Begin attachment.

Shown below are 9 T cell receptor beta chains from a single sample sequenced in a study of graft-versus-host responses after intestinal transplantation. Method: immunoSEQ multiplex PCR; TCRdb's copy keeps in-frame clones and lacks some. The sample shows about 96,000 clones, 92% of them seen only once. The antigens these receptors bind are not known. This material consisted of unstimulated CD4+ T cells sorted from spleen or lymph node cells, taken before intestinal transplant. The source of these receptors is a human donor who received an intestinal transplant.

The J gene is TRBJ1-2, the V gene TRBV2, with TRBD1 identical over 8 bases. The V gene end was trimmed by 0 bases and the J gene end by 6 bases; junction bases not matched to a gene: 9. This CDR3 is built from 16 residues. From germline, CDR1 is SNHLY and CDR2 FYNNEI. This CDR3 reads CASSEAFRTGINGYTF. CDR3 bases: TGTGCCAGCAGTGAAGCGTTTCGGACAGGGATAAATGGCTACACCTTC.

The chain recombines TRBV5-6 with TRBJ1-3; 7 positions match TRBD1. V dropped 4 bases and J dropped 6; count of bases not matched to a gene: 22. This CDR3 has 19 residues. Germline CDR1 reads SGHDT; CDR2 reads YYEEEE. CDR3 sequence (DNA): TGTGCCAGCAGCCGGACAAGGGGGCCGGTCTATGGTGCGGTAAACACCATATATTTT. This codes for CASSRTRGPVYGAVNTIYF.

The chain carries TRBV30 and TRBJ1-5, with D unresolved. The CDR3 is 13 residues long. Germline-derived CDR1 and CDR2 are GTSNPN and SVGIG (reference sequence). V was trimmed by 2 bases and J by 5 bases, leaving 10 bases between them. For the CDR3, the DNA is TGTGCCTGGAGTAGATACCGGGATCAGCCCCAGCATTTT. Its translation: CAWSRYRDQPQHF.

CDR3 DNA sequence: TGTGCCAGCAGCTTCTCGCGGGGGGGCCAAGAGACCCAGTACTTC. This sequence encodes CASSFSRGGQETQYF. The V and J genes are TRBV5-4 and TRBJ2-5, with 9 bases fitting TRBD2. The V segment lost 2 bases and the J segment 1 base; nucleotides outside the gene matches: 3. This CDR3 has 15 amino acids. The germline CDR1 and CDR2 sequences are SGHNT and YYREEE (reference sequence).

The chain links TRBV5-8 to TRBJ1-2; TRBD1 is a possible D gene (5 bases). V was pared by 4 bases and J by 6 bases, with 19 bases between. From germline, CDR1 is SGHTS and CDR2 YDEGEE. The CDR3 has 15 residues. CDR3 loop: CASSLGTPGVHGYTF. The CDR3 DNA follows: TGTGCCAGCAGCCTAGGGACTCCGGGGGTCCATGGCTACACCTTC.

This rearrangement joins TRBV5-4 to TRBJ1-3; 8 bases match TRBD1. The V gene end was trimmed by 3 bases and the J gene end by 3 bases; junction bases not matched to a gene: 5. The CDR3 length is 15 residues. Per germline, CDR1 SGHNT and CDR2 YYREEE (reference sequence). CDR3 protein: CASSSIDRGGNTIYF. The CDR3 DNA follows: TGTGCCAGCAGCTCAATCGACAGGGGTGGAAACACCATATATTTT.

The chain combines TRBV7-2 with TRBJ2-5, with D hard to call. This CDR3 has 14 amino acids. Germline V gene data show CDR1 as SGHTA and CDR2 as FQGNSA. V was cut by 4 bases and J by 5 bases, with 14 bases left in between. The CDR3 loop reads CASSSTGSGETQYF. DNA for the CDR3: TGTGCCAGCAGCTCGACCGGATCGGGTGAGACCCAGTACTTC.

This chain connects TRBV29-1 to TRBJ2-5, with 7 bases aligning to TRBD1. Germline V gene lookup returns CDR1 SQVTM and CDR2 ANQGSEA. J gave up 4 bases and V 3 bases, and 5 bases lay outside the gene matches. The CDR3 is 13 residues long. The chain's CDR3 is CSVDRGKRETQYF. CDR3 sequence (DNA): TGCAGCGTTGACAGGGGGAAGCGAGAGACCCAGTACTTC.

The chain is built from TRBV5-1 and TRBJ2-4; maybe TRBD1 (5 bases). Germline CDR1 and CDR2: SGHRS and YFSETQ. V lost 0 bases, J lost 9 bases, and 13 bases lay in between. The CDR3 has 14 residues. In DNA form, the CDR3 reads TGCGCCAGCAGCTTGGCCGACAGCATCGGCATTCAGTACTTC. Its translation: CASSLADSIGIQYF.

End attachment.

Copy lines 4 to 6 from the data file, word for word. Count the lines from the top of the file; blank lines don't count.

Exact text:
The chain carries TRBV30 and TRBJ1-5, with D unresolved. The CDR3 is 13 residues long. Germline-derived CDR1 and CDR2 are GTSNPN and SVGIG (reference sequence). V was trimmed by 2 bases and J by 5 bases, leaving 10 bases between them. For the CDR3, the DNA is TGTGCCTGGAGTAGATACCGGGATCAGCCCCAGCATTTT. Its translation: CAWSRYRDQPQHF.

CDR3 DNA sequence: TGTGCCAGCAGCTTCTCGCGGGGGGGCCAAGAGACCCAGTACTTC. This sequence encodes CASSFSRGGQETQYF. The V and J genes are TRBV5-4 and TRBJ2-5, with 9 bases fitting TRBD2. The V segment lost 2 bases and the J segment 1 base; nucleotides outside the gene matches: 3. This CDR3 has 15 amino acids. The germline CDR1 and CDR2 sequences are SGHNT and YYREEE (reference sequence).

The chain links TRBV5-8 to TRBJ1-2; TRBD1 is a possible D gene (5 bases). V was pared by 4 bases and J by 6 bases, with 19 bases between. From germline, CDR1 is SGHTS and CDR2 YDEGEE. The CDR3 has 15 residues. CDR3 loop: CASSLGTPGVHGYTF. The CDR3 DNA follows: TGTGCCAGCAGCCTAGGGACTCCGGGGGTCCATGGCTACACCTTC.